The presenter summarised that there were now “promising” clinical data on the Temporary Spur stent system, not only from DEEPER LIMUS, but also from the DEEPER OUS and DEEPER studies.
Reporting outcomes from the multicentre, single-arm DEEPER OUS trial of the Temporary Spur stent system in conjunction with a commercially available paclitaxel-coated balloon, Michael Lichtenberg (Karolinen Hospital, Arnsberg, Germany) echoed the findings presented by Brodmann.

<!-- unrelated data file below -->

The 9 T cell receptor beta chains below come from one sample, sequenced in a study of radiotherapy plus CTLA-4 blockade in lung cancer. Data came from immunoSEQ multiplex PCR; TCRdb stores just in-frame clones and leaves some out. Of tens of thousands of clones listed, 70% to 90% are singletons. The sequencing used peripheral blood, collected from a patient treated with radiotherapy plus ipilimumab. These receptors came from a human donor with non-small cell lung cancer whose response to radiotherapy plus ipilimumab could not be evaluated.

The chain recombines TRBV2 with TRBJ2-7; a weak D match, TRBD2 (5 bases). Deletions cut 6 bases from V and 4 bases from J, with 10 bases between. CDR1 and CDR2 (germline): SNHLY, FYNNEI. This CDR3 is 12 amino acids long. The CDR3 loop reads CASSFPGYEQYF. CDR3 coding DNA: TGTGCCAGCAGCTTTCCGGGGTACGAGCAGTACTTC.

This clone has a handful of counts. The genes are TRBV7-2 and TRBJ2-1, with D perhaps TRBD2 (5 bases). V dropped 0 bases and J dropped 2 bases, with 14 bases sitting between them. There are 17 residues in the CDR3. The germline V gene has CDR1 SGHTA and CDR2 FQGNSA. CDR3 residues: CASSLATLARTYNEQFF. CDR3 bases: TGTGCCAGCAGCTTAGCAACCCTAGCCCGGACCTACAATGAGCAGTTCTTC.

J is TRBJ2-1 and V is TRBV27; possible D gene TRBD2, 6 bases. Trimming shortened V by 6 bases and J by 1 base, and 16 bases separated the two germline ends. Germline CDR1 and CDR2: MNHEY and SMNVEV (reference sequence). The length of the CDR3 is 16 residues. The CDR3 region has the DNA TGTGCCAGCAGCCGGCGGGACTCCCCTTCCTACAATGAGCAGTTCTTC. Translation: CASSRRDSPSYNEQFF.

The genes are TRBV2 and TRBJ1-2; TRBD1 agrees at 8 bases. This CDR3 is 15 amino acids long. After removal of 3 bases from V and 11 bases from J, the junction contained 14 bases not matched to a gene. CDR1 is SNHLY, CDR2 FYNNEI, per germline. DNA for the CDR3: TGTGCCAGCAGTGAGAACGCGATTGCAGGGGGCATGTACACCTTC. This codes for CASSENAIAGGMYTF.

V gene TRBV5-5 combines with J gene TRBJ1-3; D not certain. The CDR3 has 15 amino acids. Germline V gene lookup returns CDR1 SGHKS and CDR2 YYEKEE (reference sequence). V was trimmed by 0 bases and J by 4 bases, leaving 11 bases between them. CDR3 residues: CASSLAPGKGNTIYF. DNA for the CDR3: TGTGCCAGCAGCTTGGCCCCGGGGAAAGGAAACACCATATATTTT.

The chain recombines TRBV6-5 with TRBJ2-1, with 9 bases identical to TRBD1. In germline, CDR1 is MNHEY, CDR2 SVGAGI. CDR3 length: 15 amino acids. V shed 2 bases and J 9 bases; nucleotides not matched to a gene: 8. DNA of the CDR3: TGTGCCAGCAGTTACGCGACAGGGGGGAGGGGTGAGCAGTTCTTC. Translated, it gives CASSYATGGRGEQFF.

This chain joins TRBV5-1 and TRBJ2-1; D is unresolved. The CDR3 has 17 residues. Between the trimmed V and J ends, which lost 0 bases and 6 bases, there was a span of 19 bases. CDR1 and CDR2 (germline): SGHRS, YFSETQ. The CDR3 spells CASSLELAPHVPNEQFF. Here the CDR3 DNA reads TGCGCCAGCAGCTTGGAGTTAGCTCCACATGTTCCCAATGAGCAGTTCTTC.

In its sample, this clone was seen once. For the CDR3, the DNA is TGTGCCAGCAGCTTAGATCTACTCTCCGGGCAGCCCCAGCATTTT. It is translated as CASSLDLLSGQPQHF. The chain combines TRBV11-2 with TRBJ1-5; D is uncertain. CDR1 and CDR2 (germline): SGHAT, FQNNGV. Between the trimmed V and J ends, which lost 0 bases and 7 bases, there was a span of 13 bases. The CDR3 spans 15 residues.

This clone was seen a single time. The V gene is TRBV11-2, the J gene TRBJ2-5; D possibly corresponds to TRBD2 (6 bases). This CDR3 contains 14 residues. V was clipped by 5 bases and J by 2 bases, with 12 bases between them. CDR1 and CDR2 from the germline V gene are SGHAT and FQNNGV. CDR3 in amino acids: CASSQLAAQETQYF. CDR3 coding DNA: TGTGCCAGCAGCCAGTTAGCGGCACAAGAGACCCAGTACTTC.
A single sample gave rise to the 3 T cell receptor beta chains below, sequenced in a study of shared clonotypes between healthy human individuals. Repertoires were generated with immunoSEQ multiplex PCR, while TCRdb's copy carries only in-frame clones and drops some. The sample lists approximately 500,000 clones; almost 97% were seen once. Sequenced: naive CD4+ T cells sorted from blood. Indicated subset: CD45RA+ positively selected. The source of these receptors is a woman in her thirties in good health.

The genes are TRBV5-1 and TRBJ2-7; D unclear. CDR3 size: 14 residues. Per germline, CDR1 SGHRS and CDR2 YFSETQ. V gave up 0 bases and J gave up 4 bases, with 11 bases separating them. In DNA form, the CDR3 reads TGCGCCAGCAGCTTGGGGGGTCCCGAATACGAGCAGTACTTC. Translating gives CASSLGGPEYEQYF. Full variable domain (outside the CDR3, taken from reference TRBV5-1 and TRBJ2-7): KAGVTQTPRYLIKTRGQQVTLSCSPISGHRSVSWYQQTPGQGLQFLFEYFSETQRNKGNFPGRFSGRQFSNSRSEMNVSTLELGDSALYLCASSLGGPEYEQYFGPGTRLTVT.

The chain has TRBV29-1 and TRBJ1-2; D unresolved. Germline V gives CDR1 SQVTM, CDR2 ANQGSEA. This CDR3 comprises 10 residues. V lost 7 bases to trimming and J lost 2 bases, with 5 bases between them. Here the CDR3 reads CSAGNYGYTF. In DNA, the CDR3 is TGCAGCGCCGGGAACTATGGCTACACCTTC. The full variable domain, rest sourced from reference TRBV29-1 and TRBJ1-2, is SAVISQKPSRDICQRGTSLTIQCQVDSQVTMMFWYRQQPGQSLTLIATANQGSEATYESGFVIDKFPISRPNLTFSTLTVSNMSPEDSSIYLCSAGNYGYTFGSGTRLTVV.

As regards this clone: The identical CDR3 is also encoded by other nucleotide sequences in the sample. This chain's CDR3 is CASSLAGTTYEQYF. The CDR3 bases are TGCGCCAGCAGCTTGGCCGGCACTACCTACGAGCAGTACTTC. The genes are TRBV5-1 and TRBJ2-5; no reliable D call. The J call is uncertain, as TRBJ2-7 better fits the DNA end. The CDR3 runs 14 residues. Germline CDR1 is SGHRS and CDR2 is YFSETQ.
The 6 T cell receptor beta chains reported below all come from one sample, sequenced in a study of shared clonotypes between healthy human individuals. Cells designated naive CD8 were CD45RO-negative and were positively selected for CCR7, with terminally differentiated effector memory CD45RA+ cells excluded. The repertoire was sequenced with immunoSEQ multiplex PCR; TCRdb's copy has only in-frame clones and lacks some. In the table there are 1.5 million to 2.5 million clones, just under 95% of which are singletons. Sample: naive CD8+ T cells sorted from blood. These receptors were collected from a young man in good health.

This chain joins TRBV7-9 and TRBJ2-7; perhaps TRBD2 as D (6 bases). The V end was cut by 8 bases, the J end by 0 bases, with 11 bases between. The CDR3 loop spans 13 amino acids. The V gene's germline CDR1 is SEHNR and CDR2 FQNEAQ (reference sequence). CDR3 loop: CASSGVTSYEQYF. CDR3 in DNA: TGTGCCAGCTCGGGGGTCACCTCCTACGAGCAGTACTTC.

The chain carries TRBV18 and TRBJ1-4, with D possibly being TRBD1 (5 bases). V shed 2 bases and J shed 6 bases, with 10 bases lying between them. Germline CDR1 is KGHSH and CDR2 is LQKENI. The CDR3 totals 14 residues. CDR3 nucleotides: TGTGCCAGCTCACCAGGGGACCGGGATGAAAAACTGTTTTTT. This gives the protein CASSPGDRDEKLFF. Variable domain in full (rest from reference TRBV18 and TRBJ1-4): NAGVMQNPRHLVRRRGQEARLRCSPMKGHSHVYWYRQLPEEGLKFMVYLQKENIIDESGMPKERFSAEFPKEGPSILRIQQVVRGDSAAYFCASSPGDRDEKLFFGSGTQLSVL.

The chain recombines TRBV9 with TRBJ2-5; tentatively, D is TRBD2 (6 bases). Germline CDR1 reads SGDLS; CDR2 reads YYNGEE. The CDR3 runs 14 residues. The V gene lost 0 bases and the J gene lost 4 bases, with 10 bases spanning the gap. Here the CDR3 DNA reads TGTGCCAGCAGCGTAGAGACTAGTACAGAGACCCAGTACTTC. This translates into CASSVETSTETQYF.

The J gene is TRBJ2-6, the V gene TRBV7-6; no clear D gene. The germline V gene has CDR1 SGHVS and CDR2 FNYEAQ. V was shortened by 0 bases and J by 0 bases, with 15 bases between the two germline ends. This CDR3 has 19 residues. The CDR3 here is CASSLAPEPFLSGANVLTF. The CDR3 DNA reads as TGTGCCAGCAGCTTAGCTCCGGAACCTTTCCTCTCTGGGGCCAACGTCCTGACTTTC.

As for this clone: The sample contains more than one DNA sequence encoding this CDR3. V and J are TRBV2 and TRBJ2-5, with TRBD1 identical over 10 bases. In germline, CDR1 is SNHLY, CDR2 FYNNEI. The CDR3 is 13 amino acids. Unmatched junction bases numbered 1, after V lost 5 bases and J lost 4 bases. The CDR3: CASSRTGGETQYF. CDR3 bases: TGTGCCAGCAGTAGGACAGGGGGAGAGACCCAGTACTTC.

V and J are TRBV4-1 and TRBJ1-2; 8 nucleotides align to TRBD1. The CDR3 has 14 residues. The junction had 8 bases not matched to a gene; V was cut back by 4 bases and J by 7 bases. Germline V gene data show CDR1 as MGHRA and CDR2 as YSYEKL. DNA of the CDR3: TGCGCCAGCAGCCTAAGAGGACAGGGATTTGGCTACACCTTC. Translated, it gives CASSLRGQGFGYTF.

New data show potential of Limflow system to improve outcomes for no-option CLTI
“Deep vein arterialisation is safe and technically feasible,” stated Peter Schneider (University of California San Francisco, San Francisco, USA) in a presentation on 12-month data from the PROMISE I early feasibility study of the LimFlow system (LimFlow).
Schneider announced that limb salvage for patients with ‘no-option’ revascularisation was achievable in 77% of patients at 12 months, and concluded that lesion from this initial trial will be “incredibly valuable” moving forward. “We continue to gain insights into technical issues and methods to improve outcomes for these patients,” he stated.